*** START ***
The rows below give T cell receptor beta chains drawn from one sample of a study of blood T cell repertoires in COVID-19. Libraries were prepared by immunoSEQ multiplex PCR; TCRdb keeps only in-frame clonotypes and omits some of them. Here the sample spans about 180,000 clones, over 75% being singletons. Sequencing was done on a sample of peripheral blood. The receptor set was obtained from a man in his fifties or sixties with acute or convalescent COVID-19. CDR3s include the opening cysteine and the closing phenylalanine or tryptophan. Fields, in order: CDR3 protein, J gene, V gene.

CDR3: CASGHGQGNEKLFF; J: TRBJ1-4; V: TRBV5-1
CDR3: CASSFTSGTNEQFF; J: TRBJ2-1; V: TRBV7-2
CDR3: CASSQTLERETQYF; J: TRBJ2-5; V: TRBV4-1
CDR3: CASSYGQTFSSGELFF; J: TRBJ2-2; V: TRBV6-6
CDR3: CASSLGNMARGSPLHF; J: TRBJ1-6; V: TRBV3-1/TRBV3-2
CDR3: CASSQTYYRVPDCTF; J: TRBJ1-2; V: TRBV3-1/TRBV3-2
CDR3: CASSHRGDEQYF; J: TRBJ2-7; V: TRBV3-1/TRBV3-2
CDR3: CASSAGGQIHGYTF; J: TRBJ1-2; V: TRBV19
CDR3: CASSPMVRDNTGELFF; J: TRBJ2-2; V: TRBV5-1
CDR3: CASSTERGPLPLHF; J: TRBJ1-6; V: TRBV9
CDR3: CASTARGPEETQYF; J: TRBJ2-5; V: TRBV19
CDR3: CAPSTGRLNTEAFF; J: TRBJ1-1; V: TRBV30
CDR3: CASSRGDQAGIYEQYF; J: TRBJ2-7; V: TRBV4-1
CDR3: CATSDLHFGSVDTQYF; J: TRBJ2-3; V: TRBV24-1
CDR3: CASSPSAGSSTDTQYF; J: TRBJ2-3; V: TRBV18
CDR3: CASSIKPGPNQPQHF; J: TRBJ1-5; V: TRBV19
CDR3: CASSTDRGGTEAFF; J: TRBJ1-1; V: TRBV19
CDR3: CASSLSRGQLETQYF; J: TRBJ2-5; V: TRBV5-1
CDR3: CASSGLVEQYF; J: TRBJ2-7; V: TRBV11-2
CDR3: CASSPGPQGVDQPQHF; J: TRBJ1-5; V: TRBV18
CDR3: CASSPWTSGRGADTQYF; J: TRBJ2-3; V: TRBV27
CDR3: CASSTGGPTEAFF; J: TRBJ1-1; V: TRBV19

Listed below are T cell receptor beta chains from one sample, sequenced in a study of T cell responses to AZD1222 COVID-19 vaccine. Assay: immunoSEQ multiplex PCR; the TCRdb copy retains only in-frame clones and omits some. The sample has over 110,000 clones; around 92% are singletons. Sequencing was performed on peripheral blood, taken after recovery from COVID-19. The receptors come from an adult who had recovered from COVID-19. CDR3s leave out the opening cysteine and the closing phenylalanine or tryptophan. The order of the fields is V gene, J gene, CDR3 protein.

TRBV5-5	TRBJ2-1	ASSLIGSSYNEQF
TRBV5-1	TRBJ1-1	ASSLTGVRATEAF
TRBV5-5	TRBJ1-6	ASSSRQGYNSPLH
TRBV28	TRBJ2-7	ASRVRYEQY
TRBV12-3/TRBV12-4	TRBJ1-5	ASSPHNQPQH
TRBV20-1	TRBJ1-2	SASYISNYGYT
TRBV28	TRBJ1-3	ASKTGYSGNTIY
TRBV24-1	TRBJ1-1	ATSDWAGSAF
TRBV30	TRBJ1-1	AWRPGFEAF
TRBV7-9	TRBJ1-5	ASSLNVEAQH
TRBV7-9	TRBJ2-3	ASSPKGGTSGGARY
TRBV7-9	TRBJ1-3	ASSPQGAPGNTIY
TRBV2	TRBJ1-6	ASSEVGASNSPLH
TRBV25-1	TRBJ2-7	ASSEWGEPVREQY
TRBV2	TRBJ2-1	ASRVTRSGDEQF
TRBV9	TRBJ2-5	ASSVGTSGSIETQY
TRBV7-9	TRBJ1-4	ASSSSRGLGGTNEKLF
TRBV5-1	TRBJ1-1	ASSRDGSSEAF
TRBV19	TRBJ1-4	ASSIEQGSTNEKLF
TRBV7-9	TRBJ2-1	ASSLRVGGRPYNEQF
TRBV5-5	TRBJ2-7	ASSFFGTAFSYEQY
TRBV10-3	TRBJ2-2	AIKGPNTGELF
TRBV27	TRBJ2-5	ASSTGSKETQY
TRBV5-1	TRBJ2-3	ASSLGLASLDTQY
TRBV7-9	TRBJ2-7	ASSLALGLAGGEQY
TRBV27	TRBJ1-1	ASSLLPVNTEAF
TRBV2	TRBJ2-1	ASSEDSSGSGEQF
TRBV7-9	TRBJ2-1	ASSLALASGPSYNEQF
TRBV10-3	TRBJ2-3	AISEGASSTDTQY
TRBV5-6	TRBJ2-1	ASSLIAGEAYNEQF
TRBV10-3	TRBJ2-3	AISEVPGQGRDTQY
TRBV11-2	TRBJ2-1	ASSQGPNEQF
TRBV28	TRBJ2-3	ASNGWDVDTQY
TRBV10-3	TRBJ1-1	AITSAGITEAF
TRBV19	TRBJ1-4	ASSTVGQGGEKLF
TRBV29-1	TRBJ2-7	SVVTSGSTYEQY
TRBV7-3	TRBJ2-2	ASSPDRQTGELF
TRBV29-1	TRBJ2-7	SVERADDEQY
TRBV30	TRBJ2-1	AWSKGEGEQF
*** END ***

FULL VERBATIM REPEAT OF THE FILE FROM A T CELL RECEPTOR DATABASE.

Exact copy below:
The rows below give T cell receptor beta chains drawn from one sample of a study of blood T cell repertoires in COVID-19. Libraries were prepared by immunoSEQ multiplex PCR; TCRdb keeps only in-frame clonotypes and omits some of them. Here the sample spans about 180,000 clones, over 75% being singletons. Sequencing was done on a sample of peripheral blood. The receptor set was obtained from a man in his fifties or sixties with acute or convalescent COVID-19. CDR3s include the opening cysteine and the closing phenylalanine or tryptophan. Fields, in order: CDR3 protein, J gene, V gene.

CDR3: CASGHGQGNEKLFF; J: TRBJ1-4; V: TRBV5-1
CDR3: CASSFTSGTNEQFF; J: TRBJ2-1; V: TRBV7-2
CDR3: CASSQTLERETQYF; J: TRBJ2-5; V: TRBV4-1
CDR3: CASSYGQTFSSGELFF; J: TRBJ2-2; V: TRBV6-6
CDR3: CASSLGNMARGSPLHF; J: TRBJ1-6; V: TRBV3-1/TRBV3-2
CDR3: CASSQTYYRVPDCTF; J: TRBJ1-2; V: TRBV3-1/TRBV3-2
CDR3: CASSHRGDEQYF; J: TRBJ2-7; V: TRBV3-1/TRBV3-2
CDR3: CASSAGGQIHGYTF; J: TRBJ1-2; V: TRBV19
CDR3: CASSPMVRDNTGELFF; J: TRBJ2-2; V: TRBV5-1
CDR3: CASSTERGPLPLHF; J: TRBJ1-6; V: TRBV9
CDR3: CASTARGPEETQYF; J: TRBJ2-5; V: TRBV19
CDR3: CAPSTGRLNTEAFF; J: TRBJ1-1; V: TRBV30
CDR3: CASSRGDQAGIYEQYF; J: TRBJ2-7; V: TRBV4-1
CDR3: CATSDLHFGSVDTQYF; J: TRBJ2-3; V: TRBV24-1
CDR3: CASSPSAGSSTDTQYF; J: TRBJ2-3; V: TRBV18
CDR3: CASSIKPGPNQPQHF; J: TRBJ1-5; V: TRBV19
CDR3: CASSTDRGGTEAFF; J: TRBJ1-1; V: TRBV19
CDR3: CASSLSRGQLETQYF; J: TRBJ2-5; V: TRBV5-1
CDR3: CASSGLVEQYF; J: TRBJ2-7; V: TRBV11-2
CDR3: CASSPGPQGVDQPQHF; J: TRBJ1-5; V: TRBV18
CDR3: CASSPWTSGRGADTQYF; J: TRBJ2-3; V: TRBV27
CDR3: CASSTGGPTEAFF; J: TRBJ1-1; V: TRBV19

Listed below are T cell receptor beta chains from one sample, sequenced in a study of T cell responses to AZD1222 COVID-19 vaccine. Assay: immunoSEQ multiplex PCR; the TCRdb copy retains only in-frame clones and omits some. The sample has over 110,000 clones; around 92% are singletons. Sequencing was performed on peripheral blood, taken after recovery from COVID-19. The receptors come from an adult who had recovered from COVID-19. CDR3s leave out the opening cysteine and the closing phenylalanine or tryptophan. The order of the fields is V gene, J gene, CDR3 protein.

TRBV5-5	TRBJ2-1	ASSLIGSSYNEQF
TRBV5-1	TRBJ1-1	ASSLTGVRATEAF
TRBV5-5	TRBJ1-6	ASSSRQGYNSPLH
TRBV28	TRBJ2-7	ASRVRYEQY
TRBV12-3/TRBV12-4	TRBJ1-5	ASSPHNQPQH
TRBV20-1	TRBJ1-2	SASYISNYGYT
TRBV28	TRBJ1-3	ASKTGYSGNTIY
TRBV24-1	TRBJ1-1	ATSDWAGSAF
TRBV30	TRBJ1-1	AWRPGFEAF
TRBV7-9	TRBJ1-5	ASSLNVEAQH
TRBV7-9	TRBJ2-3	ASSPKGGTSGGARY
TRBV7-9	TRBJ1-3	ASSPQGAPGNTIY
TRBV2	TRBJ1-6	ASSEVGASNSPLH
TRBV25-1	TRBJ2-7	ASSEWGEPVREQY
TRBV2	TRBJ2-1	ASRVTRSGDEQF
TRBV9	TRBJ2-5	ASSVGTSGSIETQY
TRBV7-9	TRBJ1-4	ASSSSRGLGGTNEKLF
TRBV5-1	TRBJ1-1	ASSRDGSSEAF
TRBV19	TRBJ1-4	ASSIEQGSTNEKLF
TRBV7-9	TRBJ2-1	ASSLRVGGRPYNEQF
TRBV5-5	TRBJ2-7	ASSFFGTAFSYEQY
TRBV10-3	TRBJ2-2	AIKGPNTGELF
TRBV27	TRBJ2-5	ASSTGSKETQY
TRBV5-1	TRBJ2-3	ASSLGLASLDTQY
TRBV7-9	TRBJ2-7	ASSLALGLAGGEQY
TRBV27	TRBJ1-1	ASSLLPVNTEAF
TRBV2	TRBJ2-1	ASSEDSSGSGEQF
TRBV7-9	TRBJ2-1	ASSLALASGPSYNEQF
TRBV10-3	TRBJ2-3	AISEGASSTDTQY
TRBV5-6	TRBJ2-1	ASSLIAGEAYNEQF
TRBV10-3	TRBJ2-3	AISEVPGQGRDTQY
TRBV11-2	TRBJ2-1	ASSQGPNEQF
TRBV28	TRBJ2-3	ASNGWDVDTQY
TRBV10-3	TRBJ1-1	AITSAGITEAF
TRBV19	TRBJ1-4	ASSTVGQGGEKLF
TRBV29-1	TRBJ2-7	SVVTSGSTYEQY
TRBV7-3	TRBJ2-2	ASSPDRQTGELF
TRBV29-1	TRBJ2-7	SVERADDEQY
TRBV30	TRBJ2-1	AWSKGEGEQF